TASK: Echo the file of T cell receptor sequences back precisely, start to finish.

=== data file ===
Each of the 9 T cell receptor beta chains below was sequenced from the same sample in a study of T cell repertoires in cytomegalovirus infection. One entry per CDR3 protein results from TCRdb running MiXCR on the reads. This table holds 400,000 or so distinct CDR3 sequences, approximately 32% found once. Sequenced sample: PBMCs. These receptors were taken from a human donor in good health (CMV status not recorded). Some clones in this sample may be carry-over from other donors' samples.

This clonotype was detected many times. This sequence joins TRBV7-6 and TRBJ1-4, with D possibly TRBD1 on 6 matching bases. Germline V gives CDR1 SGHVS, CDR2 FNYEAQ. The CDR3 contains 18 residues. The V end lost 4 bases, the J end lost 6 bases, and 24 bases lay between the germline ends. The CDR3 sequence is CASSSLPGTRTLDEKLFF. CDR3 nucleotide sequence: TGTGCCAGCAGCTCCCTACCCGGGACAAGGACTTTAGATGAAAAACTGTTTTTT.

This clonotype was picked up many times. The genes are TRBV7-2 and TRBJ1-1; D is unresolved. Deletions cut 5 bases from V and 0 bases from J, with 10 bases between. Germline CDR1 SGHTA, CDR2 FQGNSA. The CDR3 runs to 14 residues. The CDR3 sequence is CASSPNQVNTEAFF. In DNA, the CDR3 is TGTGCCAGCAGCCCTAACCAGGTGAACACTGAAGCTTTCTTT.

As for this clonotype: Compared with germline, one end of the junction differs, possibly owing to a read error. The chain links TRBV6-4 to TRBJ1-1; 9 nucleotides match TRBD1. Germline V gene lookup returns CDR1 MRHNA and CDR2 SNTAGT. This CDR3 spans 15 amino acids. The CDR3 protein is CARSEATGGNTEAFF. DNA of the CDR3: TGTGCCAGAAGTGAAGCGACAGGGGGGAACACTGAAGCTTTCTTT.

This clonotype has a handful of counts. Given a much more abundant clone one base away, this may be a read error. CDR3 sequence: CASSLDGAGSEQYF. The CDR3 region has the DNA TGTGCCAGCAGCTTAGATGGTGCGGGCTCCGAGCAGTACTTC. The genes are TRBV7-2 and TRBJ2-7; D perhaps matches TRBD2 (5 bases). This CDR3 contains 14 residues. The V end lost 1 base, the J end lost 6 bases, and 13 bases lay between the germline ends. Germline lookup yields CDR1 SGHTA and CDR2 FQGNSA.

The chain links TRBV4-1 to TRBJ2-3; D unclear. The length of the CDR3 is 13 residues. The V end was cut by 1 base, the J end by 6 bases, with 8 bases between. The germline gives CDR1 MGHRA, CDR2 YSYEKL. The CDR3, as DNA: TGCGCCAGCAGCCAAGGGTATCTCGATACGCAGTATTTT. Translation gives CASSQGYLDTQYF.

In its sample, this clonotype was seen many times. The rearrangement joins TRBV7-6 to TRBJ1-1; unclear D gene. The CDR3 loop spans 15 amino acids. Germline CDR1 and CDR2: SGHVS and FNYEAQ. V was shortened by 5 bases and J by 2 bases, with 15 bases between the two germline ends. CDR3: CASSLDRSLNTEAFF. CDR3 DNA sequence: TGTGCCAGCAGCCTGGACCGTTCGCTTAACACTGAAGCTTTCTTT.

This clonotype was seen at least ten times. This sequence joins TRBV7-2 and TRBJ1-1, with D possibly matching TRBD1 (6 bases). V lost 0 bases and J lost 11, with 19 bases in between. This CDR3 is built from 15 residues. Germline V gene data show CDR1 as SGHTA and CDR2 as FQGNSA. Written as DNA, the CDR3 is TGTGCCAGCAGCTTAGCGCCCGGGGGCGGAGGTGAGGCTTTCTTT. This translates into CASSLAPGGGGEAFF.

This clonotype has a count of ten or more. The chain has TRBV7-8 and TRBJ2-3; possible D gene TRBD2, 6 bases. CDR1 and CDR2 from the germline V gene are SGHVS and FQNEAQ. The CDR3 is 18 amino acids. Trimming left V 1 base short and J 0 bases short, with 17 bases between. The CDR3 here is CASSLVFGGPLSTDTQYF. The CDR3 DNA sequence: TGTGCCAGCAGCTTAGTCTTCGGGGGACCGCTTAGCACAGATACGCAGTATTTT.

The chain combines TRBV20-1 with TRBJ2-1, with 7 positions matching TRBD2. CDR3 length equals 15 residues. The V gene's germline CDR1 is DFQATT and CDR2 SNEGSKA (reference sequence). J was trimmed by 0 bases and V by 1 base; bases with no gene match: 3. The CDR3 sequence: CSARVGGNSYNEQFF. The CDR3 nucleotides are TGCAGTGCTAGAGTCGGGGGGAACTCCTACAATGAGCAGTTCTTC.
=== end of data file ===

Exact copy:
Each of the 9 T cell receptor beta chains below was sequenced from the same sample in a study of T cell repertoires in cytomegalovirus infection. One entry per CDR3 protein results from TCRdb running MiXCR on the reads. This table holds 400,000 or so distinct CDR3 sequences, approximately 32% found once. Sequenced sample: PBMCs. These receptors were taken from a human donor in good health (CMV status not recorded). Some clones in this sample may be carry-over from other donors' samples.

This clonotype was detected many times. This sequence joins TRBV7-6 and TRBJ1-4, with D possibly TRBD1 on 6 matching bases. Germline V gives CDR1 SGHVS, CDR2 FNYEAQ. The CDR3 contains 18 residues. The V end lost 4 bases, the J end lost 6 bases, and 24 bases lay between the germline ends. The CDR3 sequence is CASSSLPGTRTLDEKLFF. CDR3 nucleotide sequence: TGTGCCAGCAGCTCCCTACCCGGGACAAGGACTTTAGATGAAAAACTGTTTTTT.

This clonotype was picked up many times. The genes are TRBV7-2 and TRBJ1-1; D is unresolved. Deletions cut 5 bases from V and 0 bases from J, with 10 bases between. Germline CDR1 SGHTA, CDR2 FQGNSA. The CDR3 runs to 14 residues. The CDR3 sequence is CASSPNQVNTEAFF. In DNA, the CDR3 is TGTGCCAGCAGCCCTAACCAGGTGAACACTGAAGCTTTCTTT.

As for this clonotype: Compared with germline, one end of the junction differs, possibly owing to a read error. The chain links TRBV6-4 to TRBJ1-1; 9 nucleotides match TRBD1. Germline V gene lookup returns CDR1 MRHNA and CDR2 SNTAGT. This CDR3 spans 15 amino acids. The CDR3 protein is CARSEATGGNTEAFF. DNA of the CDR3: TGTGCCAGAAGTGAAGCGACAGGGGGGAACACTGAAGCTTTCTTT.

This clonotype has a handful of counts. Given a much more abundant clone one base away, this may be a read error. CDR3 sequence: CASSLDGAGSEQYF. The CDR3 region has the DNA TGTGCCAGCAGCTTAGATGGTGCGGGCTCCGAGCAGTACTTC. The genes are TRBV7-2 and TRBJ2-7; D perhaps matches TRBD2 (5 bases). This CDR3 contains 14 residues. The V end lost 1 base, the J end lost 6 bases, and 13 bases lay between the germline ends. Germline lookup yields CDR1 SGHTA and CDR2 FQGNSA.

The chain links TRBV4-1 to TRBJ2-3; D unclear. The length of the CDR3 is 13 residues. The V end was cut by 1 base, the J end by 6 bases, with 8 bases between. The germline gives CDR1 MGHRA, CDR2 YSYEKL. The CDR3, as DNA: TGCGCCAGCAGCCAAGGGTATCTCGATACGCAGTATTTT. Translation gives CASSQGYLDTQYF.

In its sample, this clonotype was seen many times. The rearrangement joins TRBV7-6 to TRBJ1-1; unclear D gene. The CDR3 loop spans 15 amino acids. Germline CDR1 and CDR2: SGHVS and FNYEAQ. V was shortened by 5 bases and J by 2 bases, with 15 bases between the two germline ends. CDR3: CASSLDRSLNTEAFF. CDR3 DNA sequence: TGTGCCAGCAGCCTGGACCGTTCGCTTAACACTGAAGCTTTCTTT.

This clonotype was seen at least ten times. This sequence joins TRBV7-2 and TRBJ1-1, with D possibly matching TRBD1 (6 bases). V lost 0 bases and J lost 11, with 19 bases in between. This CDR3 is built from 15 residues. Germline V gene data show CDR1 as SGHTA and CDR2 as FQGNSA. Written as DNA, the CDR3 is TGTGCCAGCAGCTTAGCGCCCGGGGGCGGAGGTGAGGCTTTCTTT. This translates into CASSLAPGGGGEAFF.

This clonotype has a count of ten or more. The chain has TRBV7-8 and TRBJ2-3; possible D gene TRBD2, 6 bases. CDR1 and CDR2 from the germline V gene are SGHVS and FQNEAQ. The CDR3 is 18 amino acids. Trimming left V 1 base short and J 0 bases short, with 17 bases between. The CDR3 here is CASSLVFGGPLSTDTQYF. The CDR3 DNA sequence: TGTGCCAGCAGCTTAGTCTTCGGGGGACCGCTTAGCACAGATACGCAGTATTTT.

The chain combines TRBV20-1 with TRBJ2-1, with 7 positions matching TRBD2. CDR3 length equals 15 residues. The V gene's germline CDR1 is DFQATT and CDR2 SNEGSKA (reference sequence). J was trimmed by 0 bases and V by 1 base; bases with no gene match: 3. The CDR3 sequence: CSARVGGNSYNEQFF. The CDR3 nucleotides are TGCAGTGCTAGAGTCGGGGGGAACTCCTACAATGAGCAGTTCTTC.